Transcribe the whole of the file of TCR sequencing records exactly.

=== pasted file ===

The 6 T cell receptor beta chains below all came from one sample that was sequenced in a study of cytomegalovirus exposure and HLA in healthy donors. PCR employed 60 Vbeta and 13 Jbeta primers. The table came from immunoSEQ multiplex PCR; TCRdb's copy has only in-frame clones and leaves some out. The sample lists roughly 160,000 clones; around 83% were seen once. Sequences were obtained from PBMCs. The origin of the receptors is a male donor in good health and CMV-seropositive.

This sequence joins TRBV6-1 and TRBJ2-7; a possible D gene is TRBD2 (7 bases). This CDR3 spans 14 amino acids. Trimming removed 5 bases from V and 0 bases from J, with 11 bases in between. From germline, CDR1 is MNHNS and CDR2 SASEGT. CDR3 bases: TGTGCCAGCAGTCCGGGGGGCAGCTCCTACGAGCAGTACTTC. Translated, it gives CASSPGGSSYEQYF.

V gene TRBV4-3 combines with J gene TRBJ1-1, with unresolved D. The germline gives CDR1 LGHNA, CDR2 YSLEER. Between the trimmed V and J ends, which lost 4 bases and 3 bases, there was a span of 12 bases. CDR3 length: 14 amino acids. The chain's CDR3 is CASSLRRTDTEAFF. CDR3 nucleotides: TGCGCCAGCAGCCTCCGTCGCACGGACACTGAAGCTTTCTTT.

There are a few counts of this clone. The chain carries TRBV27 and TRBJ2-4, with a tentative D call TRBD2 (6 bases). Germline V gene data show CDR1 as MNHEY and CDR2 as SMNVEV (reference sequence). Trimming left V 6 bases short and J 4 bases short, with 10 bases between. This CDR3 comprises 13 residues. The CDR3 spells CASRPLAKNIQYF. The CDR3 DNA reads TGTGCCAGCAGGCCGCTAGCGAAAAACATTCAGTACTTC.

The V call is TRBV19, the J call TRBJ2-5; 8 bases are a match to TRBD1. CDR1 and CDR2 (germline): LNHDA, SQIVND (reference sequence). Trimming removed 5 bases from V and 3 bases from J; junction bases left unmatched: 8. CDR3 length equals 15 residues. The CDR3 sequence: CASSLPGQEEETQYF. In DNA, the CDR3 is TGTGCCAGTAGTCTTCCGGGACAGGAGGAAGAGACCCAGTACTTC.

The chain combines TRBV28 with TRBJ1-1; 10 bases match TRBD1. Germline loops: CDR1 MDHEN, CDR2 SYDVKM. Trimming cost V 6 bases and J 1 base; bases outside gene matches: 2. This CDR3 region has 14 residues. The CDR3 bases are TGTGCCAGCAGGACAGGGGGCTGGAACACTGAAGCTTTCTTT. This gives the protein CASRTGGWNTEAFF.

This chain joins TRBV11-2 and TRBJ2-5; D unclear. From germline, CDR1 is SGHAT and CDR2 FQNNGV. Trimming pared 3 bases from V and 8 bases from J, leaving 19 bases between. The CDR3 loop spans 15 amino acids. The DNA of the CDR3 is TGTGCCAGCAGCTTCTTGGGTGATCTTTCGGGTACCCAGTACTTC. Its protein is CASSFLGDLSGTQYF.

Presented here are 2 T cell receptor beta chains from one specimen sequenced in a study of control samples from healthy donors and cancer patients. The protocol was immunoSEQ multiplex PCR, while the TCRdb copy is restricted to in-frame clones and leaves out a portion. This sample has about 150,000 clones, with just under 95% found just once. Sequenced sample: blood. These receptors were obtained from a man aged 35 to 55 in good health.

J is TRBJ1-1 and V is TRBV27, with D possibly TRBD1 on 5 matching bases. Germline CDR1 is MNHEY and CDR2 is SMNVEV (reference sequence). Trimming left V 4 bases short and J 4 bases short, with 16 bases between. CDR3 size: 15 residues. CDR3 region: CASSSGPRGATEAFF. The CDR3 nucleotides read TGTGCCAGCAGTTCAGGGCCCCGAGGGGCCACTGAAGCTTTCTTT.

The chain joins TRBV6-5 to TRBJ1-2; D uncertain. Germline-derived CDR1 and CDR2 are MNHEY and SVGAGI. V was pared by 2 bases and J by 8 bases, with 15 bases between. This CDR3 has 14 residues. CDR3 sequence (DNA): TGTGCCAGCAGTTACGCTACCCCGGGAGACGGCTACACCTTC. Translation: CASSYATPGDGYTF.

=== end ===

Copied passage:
The 6 T cell receptor beta chains below all came from one sample that was sequenced in a study of cytomegalovirus exposure and HLA in healthy donors. PCR employed 60 Vbeta and 13 Jbeta primers. The table came from immunoSEQ multiplex PCR; TCRdb's copy has only in-frame clones and leaves some out. The sample lists roughly 160,000 clones; around 83% were seen once. Sequences were obtained from PBMCs. The origin of the receptors is a male donor in good health and CMV-seropositive.

This sequence joins TRBV6-1 and TRBJ2-7; a possible D gene is TRBD2 (7 bases). This CDR3 spans 14 amino acids. Trimming removed 5 bases from V and 0 bases from J, with 11 bases in between. From germline, CDR1 is MNHNS and CDR2 SASEGT. CDR3 bases: TGTGCCAGCAGTCCGGGGGGCAGCTCCTACGAGCAGTACTTC. Translated, it gives CASSPGGSSYEQYF.

V gene TRBV4-3 combines with J gene TRBJ1-1, with unresolved D. The germline gives CDR1 LGHNA, CDR2 YSLEER. Between the trimmed V and J ends, which lost 4 bases and 3 bases, there was a span of 12 bases. CDR3 length: 14 amino acids. The chain's CDR3 is CASSLRRTDTEAFF. CDR3 nucleotides: TGCGCCAGCAGCCTCCGTCGCACGGACACTGAAGCTTTCTTT.

There are a few counts of this clone. The chain carries TRBV27 and TRBJ2-4, with a tentative D call TRBD2 (6 bases). Germline V gene data show CDR1 as MNHEY and CDR2 as SMNVEV (reference sequence). Trimming left V 6 bases short and J 4 bases short, with 10 bases between. This CDR3 comprises 13 residues. The CDR3 spells CASRPLAKNIQYF. The CDR3 DNA reads TGTGCCAGCAGGCCGCTAGCGAAAAACATTCAGTACTTC.

The V call is TRBV19, the J call TRBJ2-5; 8 bases are a match to TRBD1. CDR1 and CDR2 (germline): LNHDA, SQIVND (reference sequence). Trimming removed 5 bases from V and 3 bases from J; junction bases left unmatched: 8. CDR3 length equals 15 residues. The CDR3 sequence: CASSLPGQEEETQYF. In DNA, the CDR3 is TGTGCCAGTAGTCTTCCGGGACAGGAGGAAGAGACCCAGTACTTC.

The chain combines TRBV28 with TRBJ1-1; 10 bases match TRBD1. Germline loops: CDR1 MDHEN, CDR2 SYDVKM. Trimming cost V 6 bases and J 1 base; bases outside gene matches: 2. This CDR3 region has 14 residues. The CDR3 bases are TGTGCCAGCAGGACAGGGGGCTGGAACACTGAAGCTTTCTTT. This gives the protein CASRTGGWNTEAFF.

This chain joins TRBV11-2 and TRBJ2-5; D unclear. From germline, CDR1 is SGHAT and CDR2 FQNNGV. Trimming pared 3 bases from V and 8 bases from J, leaving 19 bases between. The CDR3 loop spans 15 amino acids. The DNA of the CDR3 is TGTGCCAGCAGCTTCTTGGGTGATCTTTCGGGTACCCAGTACTTC. Its protein is CASSFLGDLSGTQYF.

Presented here are 2 T cell receptor beta chains from one specimen sequenced in a study of control samples from healthy donors and cancer patients. The protocol was immunoSEQ multiplex PCR, while the TCRdb copy is restricted to in-frame clones and leaves out a portion. This sample has about 150,000 clones, with just under 95% found just once. Sequenced sample: blood. These receptors were obtained from a man aged 35 to 55 in good health.

J is TRBJ1-1 and V is TRBV27, with D possibly TRBD1 on 5 matching bases. Germline CDR1 is MNHEY and CDR2 is SMNVEV (reference sequence). Trimming left V 4 bases short and J 4 bases short, with 16 bases between. CDR3 size: 15 residues. CDR3 region: CASSSGPRGATEAFF. The CDR3 nucleotides read TGTGCCAGCAGTTCAGGGCCCCGAGGGGCCACTGAAGCTTTCTTT.

The chain joins TRBV6-5 to TRBJ1-2; D uncertain. Germline-derived CDR1 and CDR2 are MNHEY and SVGAGI. V was pared by 2 bases and J by 8 bases, with 15 bases between. This CDR3 has 14 residues. CDR3 sequence (DNA): TGTGCCAGCAGTTACGCTACCCCGGGAGACGGCTACACCTTC. Translation: CASSYATPGDGYTF.